So I continued to nag Maria to do this, but I know that ‑‑ and Carolina and Kevon know exactly how Maria was in the nontrivial nature of this.  She was right, and it brings us to more than 20 years later.  This small grants has gone through many iterations.  Now being a program with significant funding and huge success and increasing numbers of partners, particularly across the ‑‑ across the ARRA and the technical communities, APNIC has contributed over $1 million over the years and even as a technical community organization that might not traditionally be expected to do that, but it's actually a relatively modest and limited contribution that we make from the member funds that APNIC manages and that brings me to the next ‑‑ the next stage, the APNIC foundation.

As I said, APNIC has spent our membership funds through the funds that have gone into this program from APNIC's side, have come from our technical community membership, with the need out there for Internet development is actually much, much greater than anything that we can do within that quite constrained allocation.  I spoke in the SDG session this morning, about the need for moral support and technical assistance, in developing the developing parts of the world and that's actually on the part of what we need to do.  There's a huge amount of work to do and resources needed for healthy development of the Internet and of Internet use around our region.  So we have taken ‑‑ at APNIC, we have taken a fairly big step of establishing a charitable foundation.  You see the Internet.  It's based in Hong Kong and the idea of the foundation will be to mobilize the resource that we need to expand and scale the sort of development activities that APNIC has been doing, and it will be within the constraints of our member funds.  This could be more grants and awards under ISIF.  It could be a big increase in our training and technical assistance training the Internet and technologies and it will be fellowships for the communicate‑based development of the Internet technical community around our region.  It could be a small critical infrastructures like DNS servers and IXPs.  So all of those we hope will be expanded greatly in the AP region under the foundation.  Like everything we dork the why San Diego to do it in collaboration and partnership.  So the resources that we are able to raise will be distributed as widely as possible throughout our region.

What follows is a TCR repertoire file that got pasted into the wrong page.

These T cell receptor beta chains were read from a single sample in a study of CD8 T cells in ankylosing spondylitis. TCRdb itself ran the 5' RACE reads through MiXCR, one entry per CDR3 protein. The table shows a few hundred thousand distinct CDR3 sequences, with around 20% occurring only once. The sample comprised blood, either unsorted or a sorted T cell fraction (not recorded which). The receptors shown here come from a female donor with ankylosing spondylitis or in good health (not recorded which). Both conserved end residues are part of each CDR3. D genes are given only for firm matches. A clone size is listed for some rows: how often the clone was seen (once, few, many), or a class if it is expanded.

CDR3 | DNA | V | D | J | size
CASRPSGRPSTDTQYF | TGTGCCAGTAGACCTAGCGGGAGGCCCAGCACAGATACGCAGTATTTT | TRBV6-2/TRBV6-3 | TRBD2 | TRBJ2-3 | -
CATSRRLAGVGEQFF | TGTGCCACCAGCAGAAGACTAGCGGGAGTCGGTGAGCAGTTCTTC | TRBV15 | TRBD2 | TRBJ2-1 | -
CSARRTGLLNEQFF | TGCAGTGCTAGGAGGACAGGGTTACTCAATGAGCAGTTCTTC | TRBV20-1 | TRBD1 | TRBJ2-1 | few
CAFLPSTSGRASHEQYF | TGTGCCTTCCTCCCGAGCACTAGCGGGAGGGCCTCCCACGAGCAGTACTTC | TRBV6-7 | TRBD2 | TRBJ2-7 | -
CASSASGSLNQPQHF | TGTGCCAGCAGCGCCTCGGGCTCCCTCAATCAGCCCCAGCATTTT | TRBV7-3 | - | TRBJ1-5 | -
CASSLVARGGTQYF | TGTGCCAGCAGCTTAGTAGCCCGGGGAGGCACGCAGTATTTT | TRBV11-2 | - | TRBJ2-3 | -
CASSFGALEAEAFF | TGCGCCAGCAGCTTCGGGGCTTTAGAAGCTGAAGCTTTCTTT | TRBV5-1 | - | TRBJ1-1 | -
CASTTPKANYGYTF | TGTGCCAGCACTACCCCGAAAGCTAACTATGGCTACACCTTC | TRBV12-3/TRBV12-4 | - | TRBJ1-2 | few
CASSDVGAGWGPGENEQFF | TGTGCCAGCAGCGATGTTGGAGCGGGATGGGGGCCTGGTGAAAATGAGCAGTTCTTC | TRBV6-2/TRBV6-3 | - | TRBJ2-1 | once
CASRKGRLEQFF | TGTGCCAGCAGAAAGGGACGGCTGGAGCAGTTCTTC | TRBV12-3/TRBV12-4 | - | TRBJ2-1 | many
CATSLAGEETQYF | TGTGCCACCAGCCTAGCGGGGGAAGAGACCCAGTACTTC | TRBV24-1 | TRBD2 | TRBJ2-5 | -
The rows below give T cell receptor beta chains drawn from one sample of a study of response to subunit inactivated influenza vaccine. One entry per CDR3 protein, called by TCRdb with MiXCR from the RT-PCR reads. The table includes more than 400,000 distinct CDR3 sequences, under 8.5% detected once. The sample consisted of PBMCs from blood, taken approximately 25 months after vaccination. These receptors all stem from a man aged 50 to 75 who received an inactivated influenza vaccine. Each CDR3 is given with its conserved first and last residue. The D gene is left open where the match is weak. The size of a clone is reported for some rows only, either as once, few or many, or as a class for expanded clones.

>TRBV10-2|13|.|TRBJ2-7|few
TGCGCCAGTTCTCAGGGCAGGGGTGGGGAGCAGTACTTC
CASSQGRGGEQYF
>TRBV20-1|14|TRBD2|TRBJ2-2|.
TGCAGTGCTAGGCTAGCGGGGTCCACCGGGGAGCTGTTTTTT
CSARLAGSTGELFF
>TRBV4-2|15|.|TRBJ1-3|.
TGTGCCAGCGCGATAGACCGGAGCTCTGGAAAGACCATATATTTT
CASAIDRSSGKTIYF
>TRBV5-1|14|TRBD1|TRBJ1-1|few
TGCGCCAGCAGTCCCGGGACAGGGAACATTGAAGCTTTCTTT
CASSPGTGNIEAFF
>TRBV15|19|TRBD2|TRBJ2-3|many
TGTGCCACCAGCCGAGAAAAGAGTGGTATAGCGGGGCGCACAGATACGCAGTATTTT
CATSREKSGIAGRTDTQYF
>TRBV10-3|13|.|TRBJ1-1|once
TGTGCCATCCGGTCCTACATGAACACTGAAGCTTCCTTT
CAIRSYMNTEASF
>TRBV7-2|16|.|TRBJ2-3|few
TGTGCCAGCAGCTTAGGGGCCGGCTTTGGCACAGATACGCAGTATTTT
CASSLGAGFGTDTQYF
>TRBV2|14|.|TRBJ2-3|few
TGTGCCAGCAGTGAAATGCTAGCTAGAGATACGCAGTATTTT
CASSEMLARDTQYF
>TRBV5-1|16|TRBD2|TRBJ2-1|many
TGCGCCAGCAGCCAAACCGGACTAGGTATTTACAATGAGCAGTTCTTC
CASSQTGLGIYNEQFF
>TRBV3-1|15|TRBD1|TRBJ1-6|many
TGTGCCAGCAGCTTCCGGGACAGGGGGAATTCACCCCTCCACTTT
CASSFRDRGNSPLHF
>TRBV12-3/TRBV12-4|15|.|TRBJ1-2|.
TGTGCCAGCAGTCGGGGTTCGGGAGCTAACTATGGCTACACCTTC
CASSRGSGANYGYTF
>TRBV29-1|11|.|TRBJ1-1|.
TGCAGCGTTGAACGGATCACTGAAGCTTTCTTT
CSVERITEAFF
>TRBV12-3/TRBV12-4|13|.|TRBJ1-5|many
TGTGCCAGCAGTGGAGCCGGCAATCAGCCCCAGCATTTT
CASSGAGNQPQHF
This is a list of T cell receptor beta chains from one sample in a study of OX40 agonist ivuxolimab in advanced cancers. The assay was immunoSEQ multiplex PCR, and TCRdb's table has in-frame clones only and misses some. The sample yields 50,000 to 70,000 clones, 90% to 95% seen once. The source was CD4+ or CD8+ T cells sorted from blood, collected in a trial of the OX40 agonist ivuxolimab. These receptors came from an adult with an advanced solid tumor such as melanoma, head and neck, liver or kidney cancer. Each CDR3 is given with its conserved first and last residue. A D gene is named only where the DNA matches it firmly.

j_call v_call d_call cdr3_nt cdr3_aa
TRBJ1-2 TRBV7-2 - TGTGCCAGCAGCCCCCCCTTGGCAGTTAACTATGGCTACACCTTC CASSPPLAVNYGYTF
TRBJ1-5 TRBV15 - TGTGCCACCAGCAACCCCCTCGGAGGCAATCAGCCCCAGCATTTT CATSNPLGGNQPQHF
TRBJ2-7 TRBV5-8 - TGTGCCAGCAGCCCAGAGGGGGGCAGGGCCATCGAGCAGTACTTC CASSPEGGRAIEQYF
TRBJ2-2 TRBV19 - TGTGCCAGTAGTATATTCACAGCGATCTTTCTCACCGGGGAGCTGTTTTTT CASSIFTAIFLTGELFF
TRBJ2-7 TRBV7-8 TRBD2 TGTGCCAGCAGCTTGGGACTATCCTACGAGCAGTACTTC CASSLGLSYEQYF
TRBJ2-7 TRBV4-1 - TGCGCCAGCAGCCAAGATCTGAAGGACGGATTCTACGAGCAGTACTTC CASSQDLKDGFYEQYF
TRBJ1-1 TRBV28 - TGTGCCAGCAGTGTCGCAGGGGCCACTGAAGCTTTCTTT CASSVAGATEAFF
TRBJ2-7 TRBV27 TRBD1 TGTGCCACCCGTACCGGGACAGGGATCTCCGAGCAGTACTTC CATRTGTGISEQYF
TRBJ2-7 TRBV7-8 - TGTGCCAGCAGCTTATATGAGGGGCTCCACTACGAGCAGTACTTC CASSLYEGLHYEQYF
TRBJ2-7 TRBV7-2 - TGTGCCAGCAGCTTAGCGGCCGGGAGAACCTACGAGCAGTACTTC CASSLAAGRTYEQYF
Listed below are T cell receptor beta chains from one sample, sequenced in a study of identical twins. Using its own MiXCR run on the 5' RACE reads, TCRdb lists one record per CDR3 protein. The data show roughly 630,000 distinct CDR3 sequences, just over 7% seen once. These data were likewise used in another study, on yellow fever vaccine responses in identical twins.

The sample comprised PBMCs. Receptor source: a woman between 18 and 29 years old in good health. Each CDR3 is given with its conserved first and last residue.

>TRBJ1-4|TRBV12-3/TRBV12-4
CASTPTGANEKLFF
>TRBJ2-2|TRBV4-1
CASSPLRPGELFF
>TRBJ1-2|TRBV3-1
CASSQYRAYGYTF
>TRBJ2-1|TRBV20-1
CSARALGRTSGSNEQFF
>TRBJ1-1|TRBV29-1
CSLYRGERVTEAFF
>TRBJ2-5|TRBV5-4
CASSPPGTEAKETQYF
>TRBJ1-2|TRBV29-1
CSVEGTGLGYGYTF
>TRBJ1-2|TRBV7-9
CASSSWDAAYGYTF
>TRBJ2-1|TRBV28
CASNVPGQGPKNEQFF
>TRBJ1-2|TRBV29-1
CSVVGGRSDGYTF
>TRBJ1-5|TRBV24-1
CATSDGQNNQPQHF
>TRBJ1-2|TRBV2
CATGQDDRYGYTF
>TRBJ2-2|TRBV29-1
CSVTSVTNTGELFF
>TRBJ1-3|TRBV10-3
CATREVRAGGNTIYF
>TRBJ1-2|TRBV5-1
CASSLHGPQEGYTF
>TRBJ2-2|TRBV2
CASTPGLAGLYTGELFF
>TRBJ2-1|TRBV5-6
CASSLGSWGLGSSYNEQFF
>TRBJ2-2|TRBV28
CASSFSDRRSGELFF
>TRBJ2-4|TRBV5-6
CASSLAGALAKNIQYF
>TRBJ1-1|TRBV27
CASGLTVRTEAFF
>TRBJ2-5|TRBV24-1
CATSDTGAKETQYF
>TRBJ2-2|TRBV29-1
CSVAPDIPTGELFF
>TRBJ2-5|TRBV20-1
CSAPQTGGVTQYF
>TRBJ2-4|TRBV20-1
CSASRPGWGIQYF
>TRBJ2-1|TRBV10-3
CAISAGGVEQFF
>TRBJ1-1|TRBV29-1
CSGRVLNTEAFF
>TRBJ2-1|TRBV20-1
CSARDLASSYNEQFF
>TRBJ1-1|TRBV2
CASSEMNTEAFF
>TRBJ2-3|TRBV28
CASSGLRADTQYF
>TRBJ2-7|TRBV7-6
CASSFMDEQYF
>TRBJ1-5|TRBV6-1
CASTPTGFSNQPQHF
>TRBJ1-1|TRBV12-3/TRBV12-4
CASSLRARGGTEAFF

So if anyone is interested to hear more then please feel free to ‑‑ to approach myself or Silvia to discuss that with us, but I'm very happy to be able to announce that that development has now happened at APNIC.  So thanks for the time to give you that news.

Thanks.

(Applause).

>> KEVON SWIFT: Thank you very much, Paul, to are that.  And we have closing remarks by Oscar Robles, CEO of LACNIC.

>> Oscar Robles.  Thank you.  Can you hear me.  We have seen improvement through access and connectivity, electronic systems, and exercising the right to information and improve accountability of the governments and the medical attention, and education, and it's a diverse set of products, but they share something in common.  All of them have the same aim to ‑‑ to improve 9 well being of ‑‑ of the people, the society, and that's one of our goals as ARRAs and with this program.

We are looking for projects that have a real impact in social and economic development.  It is not only to have a good technological ideas, but to really have an impact in the society.  Otherwise this is just a geeky thing.  We want to have a real and serious impact on social and economic development.  We want to thank the participants to let us be part of these efforts.  We really feel that we are part of their efforts to improve this activities that we are there working on.  We want to thank our juries, the independent juries, that are part of this SEED Alliance.

But also we want to thank the leaders of ‑‑ the leaders of the ‑‑ of each of the programs.  Silvia Cadena, and we want to thank the representative from FIRE and Carlos from FRIDA.  Thank you very much.

(Applause).

The work do you is really, really appreciated for every of our organizations.  This is one of our real collaborative efforts among ARRAs, and as Paul was saying this is very different from our operational responsibility, but we really believe that we have to do something to foster development, and we really think this is a tool to ‑‑ tool to work on that ‑‑ on that process.

But all of this work would not be possible without the generous contribution of our partners, our global partners which are Internet Society and IDRC.  Please help me thank for their participation.

(Applause).

>> KEVON SWIFT: Thank you very much, Oscar and thanks to all of our speakers and awardees today, and, of course, you for being here and celebrating with us in this SEED Alliance ceremony.

Before where he part, I would like to call on all of our award winners to join us in the front for a group photo with none other one of the founding fathers of the Internet.  Can all of the award winners if you can come up to the front for a group photo?

>> KEVON SWIFT: Thank you.  Thank you once again.  And I would like to invite you to continue on to the opening ceremony of the IGF.  Do enjoy the rest of your afternoon.

(End of session 14:02)